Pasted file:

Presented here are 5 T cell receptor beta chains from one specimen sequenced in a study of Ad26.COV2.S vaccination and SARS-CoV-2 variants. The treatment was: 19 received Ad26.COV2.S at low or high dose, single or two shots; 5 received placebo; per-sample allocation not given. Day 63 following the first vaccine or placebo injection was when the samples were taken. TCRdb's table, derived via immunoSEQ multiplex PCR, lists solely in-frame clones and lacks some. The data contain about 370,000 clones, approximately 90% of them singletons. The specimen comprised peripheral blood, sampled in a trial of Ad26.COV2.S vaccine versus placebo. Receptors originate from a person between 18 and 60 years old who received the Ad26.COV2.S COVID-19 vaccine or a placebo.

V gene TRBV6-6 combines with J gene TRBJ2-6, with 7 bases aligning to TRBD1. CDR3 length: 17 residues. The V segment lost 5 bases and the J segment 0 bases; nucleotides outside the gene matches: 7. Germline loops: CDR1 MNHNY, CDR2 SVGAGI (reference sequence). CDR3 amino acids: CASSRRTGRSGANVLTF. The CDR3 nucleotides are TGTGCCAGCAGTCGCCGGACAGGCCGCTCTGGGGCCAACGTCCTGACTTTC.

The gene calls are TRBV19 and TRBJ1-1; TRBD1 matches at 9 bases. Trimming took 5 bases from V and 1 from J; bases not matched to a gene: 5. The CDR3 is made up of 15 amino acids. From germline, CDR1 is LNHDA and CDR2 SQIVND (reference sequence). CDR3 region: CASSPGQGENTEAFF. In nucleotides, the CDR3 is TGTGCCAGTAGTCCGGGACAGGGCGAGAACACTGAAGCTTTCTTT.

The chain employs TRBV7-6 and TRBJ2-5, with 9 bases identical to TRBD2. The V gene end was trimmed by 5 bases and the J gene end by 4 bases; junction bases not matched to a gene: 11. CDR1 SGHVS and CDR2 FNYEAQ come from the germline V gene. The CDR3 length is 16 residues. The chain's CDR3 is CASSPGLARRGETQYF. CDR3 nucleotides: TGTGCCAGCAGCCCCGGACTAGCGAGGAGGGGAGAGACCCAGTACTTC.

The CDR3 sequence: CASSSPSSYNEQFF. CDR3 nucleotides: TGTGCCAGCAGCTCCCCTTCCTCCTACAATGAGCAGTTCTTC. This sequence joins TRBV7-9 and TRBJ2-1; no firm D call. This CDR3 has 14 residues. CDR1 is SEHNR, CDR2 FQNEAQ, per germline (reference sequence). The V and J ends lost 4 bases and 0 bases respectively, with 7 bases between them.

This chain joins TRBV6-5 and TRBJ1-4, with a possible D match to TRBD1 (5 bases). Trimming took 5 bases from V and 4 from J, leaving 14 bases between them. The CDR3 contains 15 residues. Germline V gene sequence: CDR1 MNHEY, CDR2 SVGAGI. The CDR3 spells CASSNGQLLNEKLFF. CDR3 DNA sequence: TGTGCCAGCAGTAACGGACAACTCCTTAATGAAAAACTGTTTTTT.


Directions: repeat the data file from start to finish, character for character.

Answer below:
Presented here are 5 T cell receptor beta chains from one specimen sequenced in a study of Ad26.COV2.S vaccination and SARS-CoV-2 variants. The treatment was: 19 received Ad26.COV2.S at low or high dose, single or two shots; 5 received placebo; per-sample allocation not given. Day 63 following the first vaccine or placebo injection was when the samples were taken. TCRdb's table, derived via immunoSEQ multiplex PCR, lists solely in-frame clones and lacks some. The data contain about 370,000 clones, approximately 90% of them singletons. The specimen comprised peripheral blood, sampled in a trial of Ad26.COV2.S vaccine versus placebo. Receptors originate from a person between 18 and 60 years old who received the Ad26.COV2.S COVID-19 vaccine or a placebo.

V gene TRBV6-6 combines with J gene TRBJ2-6, with 7 bases aligning to TRBD1. CDR3 length: 17 residues. The V segment lost 5 bases and the J segment 0 bases; nucleotides outside the gene matches: 7. Germline loops: CDR1 MNHNY, CDR2 SVGAGI (reference sequence). CDR3 amino acids: CASSRRTGRSGANVLTF. The CDR3 nucleotides are TGTGCCAGCAGTCGCCGGACAGGCCGCTCTGGGGCCAACGTCCTGACTTTC.

The gene calls are TRBV19 and TRBJ1-1; TRBD1 matches at 9 bases. Trimming took 5 bases from V and 1 from J; bases not matched to a gene: 5. The CDR3 is made up of 15 amino acids. From germline, CDR1 is LNHDA and CDR2 SQIVND (reference sequence). CDR3 region: CASSPGQGENTEAFF. In nucleotides, the CDR3 is TGTGCCAGTAGTCCGGGACAGGGCGAGAACACTGAAGCTTTCTTT.

The chain employs TRBV7-6 and TRBJ2-5, with 9 bases identical to TRBD2. The V gene end was trimmed by 5 bases and the J gene end by 4 bases; junction bases not matched to a gene: 11. CDR1 SGHVS and CDR2 FNYEAQ come from the germline V gene. The CDR3 length is 16 residues. The chain's CDR3 is CASSPGLARRGETQYF. CDR3 nucleotides: TGTGCCAGCAGCCCCGGACTAGCGAGGAGGGGAGAGACCCAGTACTTC.

The CDR3 sequence: CASSSPSSYNEQFF. CDR3 nucleotides: TGTGCCAGCAGCTCCCCTTCCTCCTACAATGAGCAGTTCTTC. This sequence joins TRBV7-9 and TRBJ2-1; no firm D call. This CDR3 has 14 residues. CDR1 is SEHNR, CDR2 FQNEAQ, per germline (reference sequence). The V and J ends lost 4 bases and 0 bases respectively, with 7 bases between them.

This chain joins TRBV6-5 and TRBJ1-4, with a possible D match to TRBD1 (5 bases). Trimming took 5 bases from V and 4 from J, leaving 14 bases between them. The CDR3 contains 15 residues. Germline V gene sequence: CDR1 MNHEY, CDR2 SVGAGI. The CDR3 spells CASSNGQLLNEKLFF. CDR3 DNA sequence: TGTGCCAGCAGTAACGGACAACTCCTTAATGAAAAACTGTTTTTT.